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Kincardine Castle

A historical perspective, drawn from the Ordnance Gazetteer of Scotland: A Survey of Scottish Topography, Statistical, Biographical and Historical, edited by Francis H. Groome and originally published in parts by Thomas C. Jack, Grange Publishing Works, Edinburgh between 1882 and 1885.

This edition is copyright © The Editors of the Gazetteer for Scotland, 2002-2016.

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Castleton, a farm, containing remains of an ancient royal palace, in Fordoun parish, Kincardineshire, 4 miles NW of Laurencekirk. The palace was the place where John Baliol, in 1296, resigned his crown to Edward I. of England, and probably was destroyed before the close of the wars of the succession. It stood on a small ridge, at an elevation of about 70 feet above adjoining levels; was surrounded by a morass, which lay undrained till the early part of the present century; and commanded a view of the finest part of the Howe of Mearns. It appears to have been of a quadrangular form, and to have possessed considerable military strength; but now is represented only by foundations or substructions. The ancient town of Kincardine, once the capital of the county, now represented by a small decayed village, stood adjacent to the palace.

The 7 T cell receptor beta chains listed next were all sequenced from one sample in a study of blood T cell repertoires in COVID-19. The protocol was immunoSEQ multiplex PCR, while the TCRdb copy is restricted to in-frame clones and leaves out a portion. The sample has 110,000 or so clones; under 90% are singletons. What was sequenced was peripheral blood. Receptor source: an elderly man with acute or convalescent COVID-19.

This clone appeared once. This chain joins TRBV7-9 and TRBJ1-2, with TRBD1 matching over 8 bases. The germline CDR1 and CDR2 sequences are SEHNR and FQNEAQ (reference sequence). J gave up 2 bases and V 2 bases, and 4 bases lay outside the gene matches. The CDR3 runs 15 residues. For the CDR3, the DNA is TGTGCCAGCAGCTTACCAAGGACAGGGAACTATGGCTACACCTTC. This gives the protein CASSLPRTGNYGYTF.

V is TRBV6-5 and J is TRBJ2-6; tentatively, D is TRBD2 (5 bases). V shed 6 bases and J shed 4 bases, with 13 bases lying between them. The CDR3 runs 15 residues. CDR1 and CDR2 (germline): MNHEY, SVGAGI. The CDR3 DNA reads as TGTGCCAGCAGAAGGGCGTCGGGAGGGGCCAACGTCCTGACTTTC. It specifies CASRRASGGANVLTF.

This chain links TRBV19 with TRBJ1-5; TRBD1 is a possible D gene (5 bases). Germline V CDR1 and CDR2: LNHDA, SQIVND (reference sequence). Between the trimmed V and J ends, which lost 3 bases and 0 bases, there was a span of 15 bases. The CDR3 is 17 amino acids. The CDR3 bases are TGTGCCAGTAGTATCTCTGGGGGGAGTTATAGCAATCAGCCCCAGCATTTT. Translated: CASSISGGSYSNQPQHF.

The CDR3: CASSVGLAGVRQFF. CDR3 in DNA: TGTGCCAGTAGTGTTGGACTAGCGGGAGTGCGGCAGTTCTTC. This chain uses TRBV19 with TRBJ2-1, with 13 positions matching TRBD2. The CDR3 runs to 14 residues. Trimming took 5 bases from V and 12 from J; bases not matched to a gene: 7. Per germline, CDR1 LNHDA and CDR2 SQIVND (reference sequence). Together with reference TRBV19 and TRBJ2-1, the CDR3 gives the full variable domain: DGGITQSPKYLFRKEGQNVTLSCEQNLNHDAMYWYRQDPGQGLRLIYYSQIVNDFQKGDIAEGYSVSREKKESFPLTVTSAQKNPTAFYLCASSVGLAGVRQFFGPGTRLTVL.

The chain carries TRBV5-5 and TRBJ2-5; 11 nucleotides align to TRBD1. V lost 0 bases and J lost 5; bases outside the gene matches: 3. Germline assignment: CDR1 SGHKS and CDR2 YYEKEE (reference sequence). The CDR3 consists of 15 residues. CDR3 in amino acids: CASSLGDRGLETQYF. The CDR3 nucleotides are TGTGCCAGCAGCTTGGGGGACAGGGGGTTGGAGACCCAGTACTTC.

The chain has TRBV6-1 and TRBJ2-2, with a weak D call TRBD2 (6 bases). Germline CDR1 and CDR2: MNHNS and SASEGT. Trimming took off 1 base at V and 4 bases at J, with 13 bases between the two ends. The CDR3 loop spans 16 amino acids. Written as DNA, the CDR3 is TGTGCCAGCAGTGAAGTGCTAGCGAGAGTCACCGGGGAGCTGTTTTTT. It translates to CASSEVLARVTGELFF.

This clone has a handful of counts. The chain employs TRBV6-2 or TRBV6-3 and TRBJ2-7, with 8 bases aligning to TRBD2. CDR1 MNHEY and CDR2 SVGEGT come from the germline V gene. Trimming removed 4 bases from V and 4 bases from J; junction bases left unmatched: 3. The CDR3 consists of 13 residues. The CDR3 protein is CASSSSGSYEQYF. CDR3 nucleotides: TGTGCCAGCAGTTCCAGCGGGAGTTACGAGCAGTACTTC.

An accompanying 19th C. Ordnance Survey map is available, or use the map tab to the right of this page.

Note: This text has been made available using a process of scanning and optical character recognition. Despite manual checking, some typographical errors may remain. Please remember this description dates from the 1880s; names may have changed, administrative divisions will certainly be different and there are known to be occasional errors of fact in the original text, which we have not corrected because we wish to maintain its integrity. This information is provided subject to our standard disclaimer

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